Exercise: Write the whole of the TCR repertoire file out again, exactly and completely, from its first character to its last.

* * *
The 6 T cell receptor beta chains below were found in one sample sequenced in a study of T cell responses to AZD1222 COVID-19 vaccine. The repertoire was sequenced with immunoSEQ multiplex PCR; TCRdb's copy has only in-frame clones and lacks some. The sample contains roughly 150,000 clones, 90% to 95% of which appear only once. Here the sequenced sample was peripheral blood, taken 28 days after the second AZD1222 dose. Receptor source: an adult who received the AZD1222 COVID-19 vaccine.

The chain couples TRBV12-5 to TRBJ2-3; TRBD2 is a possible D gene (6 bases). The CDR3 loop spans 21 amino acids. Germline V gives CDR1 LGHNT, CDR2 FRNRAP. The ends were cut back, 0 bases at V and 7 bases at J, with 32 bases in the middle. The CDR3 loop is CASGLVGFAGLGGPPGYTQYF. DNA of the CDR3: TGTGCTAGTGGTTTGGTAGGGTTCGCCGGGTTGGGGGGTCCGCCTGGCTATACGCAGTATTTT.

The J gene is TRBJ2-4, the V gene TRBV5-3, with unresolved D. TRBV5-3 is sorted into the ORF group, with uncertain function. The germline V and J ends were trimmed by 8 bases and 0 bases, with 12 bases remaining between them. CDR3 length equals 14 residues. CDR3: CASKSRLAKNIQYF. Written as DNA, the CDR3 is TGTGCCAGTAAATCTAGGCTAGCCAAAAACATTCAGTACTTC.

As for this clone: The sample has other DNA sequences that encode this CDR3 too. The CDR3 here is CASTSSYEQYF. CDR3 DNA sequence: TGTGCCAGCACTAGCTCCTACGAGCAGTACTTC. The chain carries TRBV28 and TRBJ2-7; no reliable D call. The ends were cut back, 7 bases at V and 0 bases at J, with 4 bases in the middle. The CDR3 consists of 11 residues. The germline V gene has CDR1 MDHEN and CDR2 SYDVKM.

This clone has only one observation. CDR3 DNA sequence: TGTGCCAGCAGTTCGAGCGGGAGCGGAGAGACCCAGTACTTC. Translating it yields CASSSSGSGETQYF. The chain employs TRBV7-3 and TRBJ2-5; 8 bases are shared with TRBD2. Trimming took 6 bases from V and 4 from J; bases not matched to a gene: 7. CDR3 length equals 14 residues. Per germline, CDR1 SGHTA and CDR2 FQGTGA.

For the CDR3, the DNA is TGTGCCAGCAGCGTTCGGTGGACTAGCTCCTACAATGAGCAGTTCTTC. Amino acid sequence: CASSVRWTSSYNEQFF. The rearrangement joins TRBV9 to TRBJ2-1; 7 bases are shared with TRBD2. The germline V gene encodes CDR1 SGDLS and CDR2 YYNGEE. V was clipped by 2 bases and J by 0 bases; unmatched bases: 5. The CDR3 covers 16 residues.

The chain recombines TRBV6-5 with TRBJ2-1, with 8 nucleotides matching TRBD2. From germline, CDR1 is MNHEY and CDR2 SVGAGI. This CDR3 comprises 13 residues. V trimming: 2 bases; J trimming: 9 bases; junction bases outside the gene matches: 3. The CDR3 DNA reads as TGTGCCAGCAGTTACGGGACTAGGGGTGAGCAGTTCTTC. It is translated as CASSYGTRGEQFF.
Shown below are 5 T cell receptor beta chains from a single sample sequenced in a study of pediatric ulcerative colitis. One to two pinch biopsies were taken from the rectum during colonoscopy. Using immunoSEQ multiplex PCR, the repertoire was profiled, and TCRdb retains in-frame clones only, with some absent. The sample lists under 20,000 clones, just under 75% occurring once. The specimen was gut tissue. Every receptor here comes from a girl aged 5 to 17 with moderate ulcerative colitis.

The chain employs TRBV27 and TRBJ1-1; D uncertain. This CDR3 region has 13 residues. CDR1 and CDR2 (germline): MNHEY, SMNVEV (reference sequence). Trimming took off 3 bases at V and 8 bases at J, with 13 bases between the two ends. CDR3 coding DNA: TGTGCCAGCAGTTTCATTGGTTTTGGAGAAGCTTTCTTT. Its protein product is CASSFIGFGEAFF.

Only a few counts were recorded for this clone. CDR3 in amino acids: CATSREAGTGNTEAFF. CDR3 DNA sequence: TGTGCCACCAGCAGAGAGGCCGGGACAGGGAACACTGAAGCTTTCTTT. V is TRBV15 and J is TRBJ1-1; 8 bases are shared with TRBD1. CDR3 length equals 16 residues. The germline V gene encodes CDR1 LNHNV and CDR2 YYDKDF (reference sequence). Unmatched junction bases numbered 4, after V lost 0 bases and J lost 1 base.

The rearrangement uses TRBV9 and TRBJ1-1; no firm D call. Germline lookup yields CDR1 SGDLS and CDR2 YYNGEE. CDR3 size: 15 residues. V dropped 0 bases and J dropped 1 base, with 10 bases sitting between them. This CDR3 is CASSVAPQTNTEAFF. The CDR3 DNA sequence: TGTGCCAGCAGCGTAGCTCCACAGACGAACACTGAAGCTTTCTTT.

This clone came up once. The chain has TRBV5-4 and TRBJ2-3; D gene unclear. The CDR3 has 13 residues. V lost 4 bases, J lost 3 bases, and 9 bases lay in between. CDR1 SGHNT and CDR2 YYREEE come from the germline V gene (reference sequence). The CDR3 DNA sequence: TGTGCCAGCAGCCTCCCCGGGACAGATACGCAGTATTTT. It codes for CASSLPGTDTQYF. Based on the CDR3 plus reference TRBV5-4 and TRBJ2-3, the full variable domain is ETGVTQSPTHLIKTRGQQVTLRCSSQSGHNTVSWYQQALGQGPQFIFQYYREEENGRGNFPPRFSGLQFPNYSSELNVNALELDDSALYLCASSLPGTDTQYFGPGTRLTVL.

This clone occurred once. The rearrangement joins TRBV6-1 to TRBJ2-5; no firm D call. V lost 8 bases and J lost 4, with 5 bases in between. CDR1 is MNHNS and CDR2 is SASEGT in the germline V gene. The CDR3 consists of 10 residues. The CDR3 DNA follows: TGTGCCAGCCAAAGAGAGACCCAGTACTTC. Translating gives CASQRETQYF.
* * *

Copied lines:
The 6 T cell receptor beta chains below were found in one sample sequenced in a study of T cell responses to AZD1222 COVID-19 vaccine. The repertoire was sequenced with immunoSEQ multiplex PCR; TCRdb's copy has only in-frame clones and lacks some. The sample contains roughly 150,000 clones, 90% to 95% of which appear only once. Here the sequenced sample was peripheral blood, taken 28 days after the second AZD1222 dose. Receptor source: an adult who received the AZD1222 COVID-19 vaccine.

The chain couples TRBV12-5 to TRBJ2-3; TRBD2 is a possible D gene (6 bases). The CDR3 loop spans 21 amino acids. Germline V gives CDR1 LGHNT, CDR2 FRNRAP. The ends were cut back, 0 bases at V and 7 bases at J, with 32 bases in the middle. The CDR3 loop is CASGLVGFAGLGGPPGYTQYF. DNA of the CDR3: TGTGCTAGTGGTTTGGTAGGGTTCGCCGGGTTGGGGGGTCCGCCTGGCTATACGCAGTATTTT.

The J gene is TRBJ2-4, the V gene TRBV5-3, with unresolved D. TRBV5-3 is sorted into the ORF group, with uncertain function. The germline V and J ends were trimmed by 8 bases and 0 bases, with 12 bases remaining between them. CDR3 length equals 14 residues. CDR3: CASKSRLAKNIQYF. Written as DNA, the CDR3 is TGTGCCAGTAAATCTAGGCTAGCCAAAAACATTCAGTACTTC.

As for this clone: The sample has other DNA sequences that encode this CDR3 too. The CDR3 here is CASTSSYEQYF. CDR3 DNA sequence: TGTGCCAGCACTAGCTCCTACGAGCAGTACTTC. The chain carries TRBV28 and TRBJ2-7; no reliable D call. The ends were cut back, 7 bases at V and 0 bases at J, with 4 bases in the middle. The CDR3 consists of 11 residues. The germline V gene has CDR1 MDHEN and CDR2 SYDVKM.

This clone has only one observation. CDR3 DNA sequence: TGTGCCAGCAGTTCGAGCGGGAGCGGAGAGACCCAGTACTTC. Translating it yields CASSSSGSGETQYF. The chain employs TRBV7-3 and TRBJ2-5; 8 bases are shared with TRBD2. Trimming took 6 bases from V and 4 from J; bases not matched to a gene: 7. CDR3 length equals 14 residues. Per germline, CDR1 SGHTA and CDR2 FQGTGA.

For the CDR3, the DNA is TGTGCCAGCAGCGTTCGGTGGACTAGCTCCTACAATGAGCAGTTCTTC. Amino acid sequence: CASSVRWTSSYNEQFF. The rearrangement joins TRBV9 to TRBJ2-1; 7 bases are shared with TRBD2. The germline V gene encodes CDR1 SGDLS and CDR2 YYNGEE. V was clipped by 2 bases and J by 0 bases; unmatched bases: 5. The CDR3 covers 16 residues.

The chain recombines TRBV6-5 with TRBJ2-1, with 8 nucleotides matching TRBD2. From germline, CDR1 is MNHEY and CDR2 SVGAGI. This CDR3 comprises 13 residues. V trimming: 2 bases; J trimming: 9 bases; junction bases outside the gene matches: 3. The CDR3 DNA reads as TGTGCCAGCAGTTACGGGACTAGGGGTGAGCAGTTCTTC. It is translated as CASSYGTRGEQFF.
Shown below are 5 T cell receptor beta chains from a single sample sequenced in a study of pediatric ulcerative colitis. One to two pinch biopsies were taken from the rectum during colonoscopy. Using immunoSEQ multiplex PCR, the repertoire was profiled, and TCRdb retains in-frame clones only, with some absent. The sample lists under 20,000 clones, just under 75% occurring once. The specimen was gut tissue. Every receptor here comes from a girl aged 5 to 17 with moderate ulcerative colitis.

The chain employs TRBV27 and TRBJ1-1; D uncertain. This CDR3 region has 13 residues. CDR1 and CDR2 (germline): MNHEY, SMNVEV (reference sequence). Trimming took off 3 bases at V and 8 bases at J, with 13 bases between the two ends. CDR3 coding DNA: TGTGCCAGCAGTTTCATTGGTTTTGGAGAAGCTTTCTTT. Its protein product is CASSFIGFGEAFF.

Only a few counts were recorded for this clone. CDR3 in amino acids: CATSREAGTGNTEAFF. CDR3 DNA sequence: TGTGCCACCAGCAGAGAGGCCGGGACAGGGAACACTGAAGCTTTCTTT. V is TRBV15 and J is TRBJ1-1; 8 bases are shared with TRBD1. CDR3 length equals 16 residues. The germline V gene encodes CDR1 LNHNV and CDR2 YYDKDF (reference sequence). Unmatched junction bases numbered 4, after V lost 0 bases and J lost 1 base.

The rearrangement uses TRBV9 and TRBJ1-1; no firm D call. Germline lookup yields CDR1 SGDLS and CDR2 YYNGEE. CDR3 size: 15 residues. V dropped 0 bases and J dropped 1 base, with 10 bases sitting between them. This CDR3 is CASSVAPQTNTEAFF. The CDR3 DNA sequence: TGTGCCAGCAGCGTAGCTCCACAGACGAACACTGAAGCTTTCTTT.

This clone came up once. The chain has TRBV5-4 and TRBJ2-3; D gene unclear. The CDR3 has 13 residues. V lost 4 bases, J lost 3 bases, and 9 bases lay in between. CDR1 SGHNT and CDR2 YYREEE come from the germline V gene (reference sequence). The CDR3 DNA sequence: TGTGCCAGCAGCCTCCCCGGGACAGATACGCAGTATTTT. It codes for CASSLPGTDTQYF. Based on the CDR3 plus reference TRBV5-4 and TRBJ2-3, the full variable domain is ETGVTQSPTHLIKTRGQQVTLRCSSQSGHNTVSWYQQALGQGPQFIFQYYREEENGRGNFPPRFSGLQFPNYSSELNVNALELDDSALYLCASSLPGTDTQYFGPGTRLTVL.

This clone occurred once. The rearrangement joins TRBV6-1 to TRBJ2-5; no firm D call. V lost 8 bases and J lost 4, with 5 bases in between. CDR1 is MNHNS and CDR2 is SASEGT in the germline V gene. The CDR3 consists of 10 residues. The CDR3 DNA follows: TGTGCCAGCCAAAGAGAGACCCAGTACTTC. Translating gives CASQRETQYF.